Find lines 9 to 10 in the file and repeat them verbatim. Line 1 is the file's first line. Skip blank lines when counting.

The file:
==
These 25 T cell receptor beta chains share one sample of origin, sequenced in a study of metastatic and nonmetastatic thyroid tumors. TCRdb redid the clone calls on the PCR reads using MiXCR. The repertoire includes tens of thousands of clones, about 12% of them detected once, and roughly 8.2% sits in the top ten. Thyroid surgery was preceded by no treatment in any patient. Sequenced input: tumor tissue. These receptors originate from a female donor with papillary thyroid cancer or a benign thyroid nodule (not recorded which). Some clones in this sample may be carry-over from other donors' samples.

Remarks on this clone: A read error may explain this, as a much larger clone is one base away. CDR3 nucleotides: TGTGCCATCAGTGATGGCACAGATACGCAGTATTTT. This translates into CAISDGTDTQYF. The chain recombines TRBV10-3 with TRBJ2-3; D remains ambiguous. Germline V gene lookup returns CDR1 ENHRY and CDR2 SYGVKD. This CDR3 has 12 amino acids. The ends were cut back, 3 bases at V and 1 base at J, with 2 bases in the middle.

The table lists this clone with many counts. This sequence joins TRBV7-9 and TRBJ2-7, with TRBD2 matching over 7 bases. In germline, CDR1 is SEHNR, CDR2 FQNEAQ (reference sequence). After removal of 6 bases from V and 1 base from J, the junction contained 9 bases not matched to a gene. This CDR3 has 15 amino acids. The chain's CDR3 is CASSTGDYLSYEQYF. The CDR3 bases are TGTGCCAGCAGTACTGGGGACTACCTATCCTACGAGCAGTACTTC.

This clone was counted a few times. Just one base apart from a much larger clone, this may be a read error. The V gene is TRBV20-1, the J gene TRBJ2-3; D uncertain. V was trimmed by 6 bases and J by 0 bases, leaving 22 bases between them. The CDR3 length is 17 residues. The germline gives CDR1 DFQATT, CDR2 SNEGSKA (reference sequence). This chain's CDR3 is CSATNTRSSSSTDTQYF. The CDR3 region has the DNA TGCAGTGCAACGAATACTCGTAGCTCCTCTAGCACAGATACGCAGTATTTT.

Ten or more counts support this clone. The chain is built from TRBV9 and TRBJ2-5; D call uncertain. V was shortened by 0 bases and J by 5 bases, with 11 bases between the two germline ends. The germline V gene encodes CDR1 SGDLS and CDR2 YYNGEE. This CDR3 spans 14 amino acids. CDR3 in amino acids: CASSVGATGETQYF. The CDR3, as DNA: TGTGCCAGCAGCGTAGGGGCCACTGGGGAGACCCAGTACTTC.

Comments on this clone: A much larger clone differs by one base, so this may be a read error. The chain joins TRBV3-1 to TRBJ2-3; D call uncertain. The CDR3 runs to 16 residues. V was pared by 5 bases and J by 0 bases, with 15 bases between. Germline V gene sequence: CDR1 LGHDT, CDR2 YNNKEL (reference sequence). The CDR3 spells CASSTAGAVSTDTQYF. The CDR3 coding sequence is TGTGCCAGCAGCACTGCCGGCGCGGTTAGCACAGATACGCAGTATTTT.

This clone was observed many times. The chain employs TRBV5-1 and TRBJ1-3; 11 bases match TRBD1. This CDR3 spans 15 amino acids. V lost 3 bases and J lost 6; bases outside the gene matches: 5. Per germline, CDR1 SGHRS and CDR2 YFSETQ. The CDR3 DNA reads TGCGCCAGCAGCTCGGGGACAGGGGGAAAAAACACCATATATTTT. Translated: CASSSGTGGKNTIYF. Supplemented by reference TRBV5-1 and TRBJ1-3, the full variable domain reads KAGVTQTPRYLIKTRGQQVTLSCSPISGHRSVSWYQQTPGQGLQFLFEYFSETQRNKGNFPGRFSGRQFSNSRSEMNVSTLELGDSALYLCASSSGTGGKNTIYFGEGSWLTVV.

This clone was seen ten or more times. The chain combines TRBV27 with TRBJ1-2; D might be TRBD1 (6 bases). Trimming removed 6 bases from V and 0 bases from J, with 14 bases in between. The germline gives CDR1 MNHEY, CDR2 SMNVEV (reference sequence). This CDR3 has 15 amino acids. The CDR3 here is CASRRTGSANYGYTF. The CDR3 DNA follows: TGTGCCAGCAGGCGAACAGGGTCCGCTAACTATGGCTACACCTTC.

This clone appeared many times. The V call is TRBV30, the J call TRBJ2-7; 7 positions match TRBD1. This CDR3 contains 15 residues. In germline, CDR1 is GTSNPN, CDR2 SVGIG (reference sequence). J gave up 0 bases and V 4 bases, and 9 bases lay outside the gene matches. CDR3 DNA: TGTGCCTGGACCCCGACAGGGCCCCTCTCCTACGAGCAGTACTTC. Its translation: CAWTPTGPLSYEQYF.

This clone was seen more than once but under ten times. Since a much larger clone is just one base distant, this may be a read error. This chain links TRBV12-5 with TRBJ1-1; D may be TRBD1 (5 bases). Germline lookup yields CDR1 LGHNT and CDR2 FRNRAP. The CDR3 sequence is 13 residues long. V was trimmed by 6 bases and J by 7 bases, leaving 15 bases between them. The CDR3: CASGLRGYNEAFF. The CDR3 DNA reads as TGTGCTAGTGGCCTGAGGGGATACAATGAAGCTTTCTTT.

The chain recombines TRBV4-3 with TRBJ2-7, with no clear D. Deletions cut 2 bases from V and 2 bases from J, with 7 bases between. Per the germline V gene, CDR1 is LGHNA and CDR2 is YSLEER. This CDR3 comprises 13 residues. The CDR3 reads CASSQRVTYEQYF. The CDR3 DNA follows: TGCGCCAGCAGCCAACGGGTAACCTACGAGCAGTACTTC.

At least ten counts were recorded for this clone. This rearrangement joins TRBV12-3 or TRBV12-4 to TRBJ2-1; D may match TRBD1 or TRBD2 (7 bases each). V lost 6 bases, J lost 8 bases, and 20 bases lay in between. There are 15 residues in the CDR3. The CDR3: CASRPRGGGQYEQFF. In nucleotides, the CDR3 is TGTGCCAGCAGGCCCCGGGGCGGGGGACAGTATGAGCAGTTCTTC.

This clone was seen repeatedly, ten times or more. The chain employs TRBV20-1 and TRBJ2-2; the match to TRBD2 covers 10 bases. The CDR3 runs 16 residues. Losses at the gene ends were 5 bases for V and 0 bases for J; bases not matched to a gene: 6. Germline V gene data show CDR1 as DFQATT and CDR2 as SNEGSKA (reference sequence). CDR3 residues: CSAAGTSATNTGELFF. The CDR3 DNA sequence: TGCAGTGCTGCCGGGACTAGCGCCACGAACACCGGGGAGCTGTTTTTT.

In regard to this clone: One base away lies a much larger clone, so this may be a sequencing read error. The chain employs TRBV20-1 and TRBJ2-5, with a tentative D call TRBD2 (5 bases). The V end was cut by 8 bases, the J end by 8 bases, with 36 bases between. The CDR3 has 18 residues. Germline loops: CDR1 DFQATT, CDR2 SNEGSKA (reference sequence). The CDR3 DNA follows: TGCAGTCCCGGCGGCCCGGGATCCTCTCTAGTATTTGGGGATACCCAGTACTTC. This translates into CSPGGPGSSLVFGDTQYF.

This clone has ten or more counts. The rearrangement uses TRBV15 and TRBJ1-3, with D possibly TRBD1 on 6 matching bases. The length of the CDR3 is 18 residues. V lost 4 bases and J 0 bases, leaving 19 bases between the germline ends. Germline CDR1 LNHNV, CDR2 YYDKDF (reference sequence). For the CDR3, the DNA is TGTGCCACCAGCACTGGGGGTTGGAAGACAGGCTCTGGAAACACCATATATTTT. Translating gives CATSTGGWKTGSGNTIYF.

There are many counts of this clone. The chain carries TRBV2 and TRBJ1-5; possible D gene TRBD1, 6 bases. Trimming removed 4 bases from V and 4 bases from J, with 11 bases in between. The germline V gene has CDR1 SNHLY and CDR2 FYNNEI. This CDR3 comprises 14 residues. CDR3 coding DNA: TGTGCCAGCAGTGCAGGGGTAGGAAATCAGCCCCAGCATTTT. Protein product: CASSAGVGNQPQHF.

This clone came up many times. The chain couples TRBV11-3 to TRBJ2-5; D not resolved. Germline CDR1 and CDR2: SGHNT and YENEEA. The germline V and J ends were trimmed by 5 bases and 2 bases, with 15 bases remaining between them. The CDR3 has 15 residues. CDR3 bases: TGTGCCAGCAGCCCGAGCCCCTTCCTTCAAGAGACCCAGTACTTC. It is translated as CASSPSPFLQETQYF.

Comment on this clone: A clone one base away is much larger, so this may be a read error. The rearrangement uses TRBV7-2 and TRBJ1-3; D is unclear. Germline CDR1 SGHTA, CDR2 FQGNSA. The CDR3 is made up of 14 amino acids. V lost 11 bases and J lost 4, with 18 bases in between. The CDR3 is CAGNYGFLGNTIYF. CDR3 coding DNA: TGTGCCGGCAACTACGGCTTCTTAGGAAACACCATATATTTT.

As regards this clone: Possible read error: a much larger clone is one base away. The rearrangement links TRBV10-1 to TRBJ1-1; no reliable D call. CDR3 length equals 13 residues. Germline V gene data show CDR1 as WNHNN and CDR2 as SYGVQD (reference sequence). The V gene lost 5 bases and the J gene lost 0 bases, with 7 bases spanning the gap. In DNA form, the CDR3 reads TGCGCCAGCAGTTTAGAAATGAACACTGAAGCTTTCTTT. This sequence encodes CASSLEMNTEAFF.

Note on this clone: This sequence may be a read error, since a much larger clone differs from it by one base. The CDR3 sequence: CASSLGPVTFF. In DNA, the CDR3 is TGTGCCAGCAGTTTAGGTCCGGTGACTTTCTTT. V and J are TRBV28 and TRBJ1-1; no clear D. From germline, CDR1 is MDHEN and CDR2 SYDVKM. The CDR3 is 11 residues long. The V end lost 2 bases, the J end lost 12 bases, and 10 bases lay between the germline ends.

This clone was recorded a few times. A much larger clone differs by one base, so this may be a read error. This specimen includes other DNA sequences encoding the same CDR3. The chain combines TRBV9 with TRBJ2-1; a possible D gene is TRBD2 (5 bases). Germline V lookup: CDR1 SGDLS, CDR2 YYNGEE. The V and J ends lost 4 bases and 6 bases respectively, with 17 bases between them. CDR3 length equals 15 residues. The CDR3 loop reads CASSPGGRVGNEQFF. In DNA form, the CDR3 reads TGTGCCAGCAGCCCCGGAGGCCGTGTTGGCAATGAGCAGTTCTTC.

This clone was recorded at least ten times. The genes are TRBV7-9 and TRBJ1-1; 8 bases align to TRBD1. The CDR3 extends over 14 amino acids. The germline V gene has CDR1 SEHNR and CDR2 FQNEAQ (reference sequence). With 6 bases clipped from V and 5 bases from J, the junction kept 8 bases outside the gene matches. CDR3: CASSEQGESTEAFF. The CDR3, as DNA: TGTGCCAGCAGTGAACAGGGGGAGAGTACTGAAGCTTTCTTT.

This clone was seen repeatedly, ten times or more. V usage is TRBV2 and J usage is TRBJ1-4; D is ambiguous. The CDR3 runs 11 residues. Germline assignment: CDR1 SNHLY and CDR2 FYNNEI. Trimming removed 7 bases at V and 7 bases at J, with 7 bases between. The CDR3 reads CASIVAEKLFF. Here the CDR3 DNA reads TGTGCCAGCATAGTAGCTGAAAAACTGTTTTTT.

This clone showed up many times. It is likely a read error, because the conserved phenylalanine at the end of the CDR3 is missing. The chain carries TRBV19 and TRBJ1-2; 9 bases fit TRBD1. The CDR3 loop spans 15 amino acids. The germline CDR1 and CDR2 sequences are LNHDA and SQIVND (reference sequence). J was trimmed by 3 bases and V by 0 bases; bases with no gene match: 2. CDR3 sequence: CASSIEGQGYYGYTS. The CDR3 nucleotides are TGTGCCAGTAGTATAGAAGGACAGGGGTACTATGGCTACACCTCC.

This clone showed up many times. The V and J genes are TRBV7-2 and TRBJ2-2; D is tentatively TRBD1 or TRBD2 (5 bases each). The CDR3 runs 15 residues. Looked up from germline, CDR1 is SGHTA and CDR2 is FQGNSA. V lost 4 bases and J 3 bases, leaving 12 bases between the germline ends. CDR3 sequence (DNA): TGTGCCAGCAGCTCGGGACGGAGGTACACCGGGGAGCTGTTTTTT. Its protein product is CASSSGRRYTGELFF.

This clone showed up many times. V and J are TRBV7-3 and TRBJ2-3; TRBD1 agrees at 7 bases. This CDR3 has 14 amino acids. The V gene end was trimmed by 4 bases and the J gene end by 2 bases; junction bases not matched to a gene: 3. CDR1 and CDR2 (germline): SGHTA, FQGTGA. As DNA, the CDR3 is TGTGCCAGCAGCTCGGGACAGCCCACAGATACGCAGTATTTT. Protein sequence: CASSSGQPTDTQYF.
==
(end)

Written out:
This clone appeared many times. The V call is TRBV30, the J call TRBJ2-7; 7 positions match TRBD1. This CDR3 contains 15 residues. In germline, CDR1 is GTSNPN, CDR2 SVGIG (reference sequence). J gave up 0 bases and V 4 bases, and 9 bases lay outside the gene matches. CDR3 DNA: TGTGCCTGGACCCCGACAGGGCCCCTCTCCTACGAGCAGTACTTC. Its translation: CAWTPTGPLSYEQYF.

This clone was seen more than once but under ten times. Since a much larger clone is just one base distant, this may be a read error. This chain links TRBV12-5 with TRBJ1-1; D may be TRBD1 (5 bases). Germline lookup yields CDR1 LGHNT and CDR2 FRNRAP. The CDR3 sequence is 13 residues long. V was trimmed by 6 bases and J by 7 bases, leaving 15 bases between them. The CDR3: CASGLRGYNEAFF. The CDR3 DNA reads as TGTGCTAGTGGCCTGAGGGGATACAATGAAGCTTTCTTT.